Dr. Jones: So, my background is in social Psychology – how people think about and interact with each other, so I think what would be fascinating would be to watch the disciples while he is talking about anything. It would be fascinating to me to watch them witness and try to process what he’s talking about. Wait no I take that back! There are two other things that just popped into my head. Jesse Owens at the [1936] Olympics. He went to Germany while Hitler was in power. I want to say he won about four medals, but I don’t know off the top of my head. So, there’s this black man from the United States [coming] over to Germany while Hitler is in power and the Nazi stuff is going crazy. This guy goes and beats the pants off them. Another one would be either a rally or maybe even the big speech in D.C. by Martin Luther King, even some of the negative stuff would be fascinating, especially as a social psych person.

Speaking to Dr. Jones was just as enlightening and entertaining as his students let on. If you ever have the opportunity to take one of his classes, you should. You may even find out where the cat is… or you could just read the answer to the bonus question below.

Bonus question: Some of the students from the psychology department suggested the question “Where’s the cat?”

To this, Dr. Jones rolled his eyes with such intensity, his whole body accompanied them. After a preparatory sigh, he began his non-answer to this ambiguous question.

Dr. Jones: The cat, yes. I don’t teach this course, but in physiological psychology and cognitive psychology, they talk about brain physiology and memory processes. I am kind of a weird person; I tend to think very philosophically, even though my degree is in research. I had a question in grad school about how we actually store information in our heads. I understand the models, right? They have little models in books and they have little boxes, arrows, and dot-dot-dot, but that’s not actually in our heads – that’s a little figure, a representation, so we see something we can understand. How does it actually get in there, stay in there, and then get back out? I never got that because if you know anything about brains, it’s all just a bunch of neurons. A neuron is this tiny, tiny, tiny little thing that looks like little string, and it’s not like they’re neatly aligned, they’re just this mass of things in a seemingly unrelated function. Somehow in this mass of string and goo, we have the ability to store information and retrieve it.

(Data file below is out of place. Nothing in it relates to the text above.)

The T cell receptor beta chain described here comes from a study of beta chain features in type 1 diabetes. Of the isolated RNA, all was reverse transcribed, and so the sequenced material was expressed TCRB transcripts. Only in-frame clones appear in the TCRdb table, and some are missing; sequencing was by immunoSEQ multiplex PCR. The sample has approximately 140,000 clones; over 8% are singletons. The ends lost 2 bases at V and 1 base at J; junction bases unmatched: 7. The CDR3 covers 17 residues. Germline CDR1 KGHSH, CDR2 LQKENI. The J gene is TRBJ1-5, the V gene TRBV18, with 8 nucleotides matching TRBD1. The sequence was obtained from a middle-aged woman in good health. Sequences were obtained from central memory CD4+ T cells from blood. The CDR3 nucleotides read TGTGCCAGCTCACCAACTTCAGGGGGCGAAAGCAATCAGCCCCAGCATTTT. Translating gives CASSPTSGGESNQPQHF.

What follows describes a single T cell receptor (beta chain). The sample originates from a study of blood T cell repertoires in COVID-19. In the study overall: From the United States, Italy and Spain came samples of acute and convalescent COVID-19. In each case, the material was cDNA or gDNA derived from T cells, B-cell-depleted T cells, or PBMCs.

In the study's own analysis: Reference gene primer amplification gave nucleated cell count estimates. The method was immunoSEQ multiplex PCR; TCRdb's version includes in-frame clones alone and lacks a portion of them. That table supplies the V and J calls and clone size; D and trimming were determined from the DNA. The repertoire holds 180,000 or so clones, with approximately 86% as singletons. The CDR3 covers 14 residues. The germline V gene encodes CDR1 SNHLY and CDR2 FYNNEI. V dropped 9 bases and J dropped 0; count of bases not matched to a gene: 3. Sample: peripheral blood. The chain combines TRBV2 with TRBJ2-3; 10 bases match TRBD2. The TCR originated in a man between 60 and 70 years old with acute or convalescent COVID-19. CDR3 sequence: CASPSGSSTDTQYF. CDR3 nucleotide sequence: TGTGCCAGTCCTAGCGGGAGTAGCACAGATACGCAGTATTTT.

I was in this cognitive developmental class once with this really brilliant guy, Dr. [inaudible] who had been the head editor of one of the top developmental psych journals. He’s been doing this stuff for 25 years, so I thought, ‘I’ll just ask him.’ I said, ‘So everyone knows the word cat,“c-a-t,” and the reason we know that is because it’s somewhere in  your brain, right?’ And he’s like ‘sure,’ and I’m like ‘Ok, so the cat is in there somewhere and we know it’s in there because we can say it and retrieve it and visualize it and everything else.’ So I asked, ‘where is it?’  And he said ‘what do you mean?’ I said, ‘where is the word… what does that look like in all the mass of neutrons? Is there a C somewhere and an A somewhere and a T somewhere and it gets put together, or are all the letters in the same place, or is it some sort of neural code that gets translated into the word cat?’ And do you know the answer to that?

Renée: I definitely don’t.

Dr. Jones: Would you like to know his answer to that?

Renée: Yes, I suppose so.

Dr. Jones: “Oh… we don’t know that!” [throws hands in the air and laughs] We don’t know?! Why am I taking all these classes? If we don’t know that, what do we know? That seems pretty simple doesn’t it? And we know none of it.



 

Renée Hogan is a department head for the Daily Runner.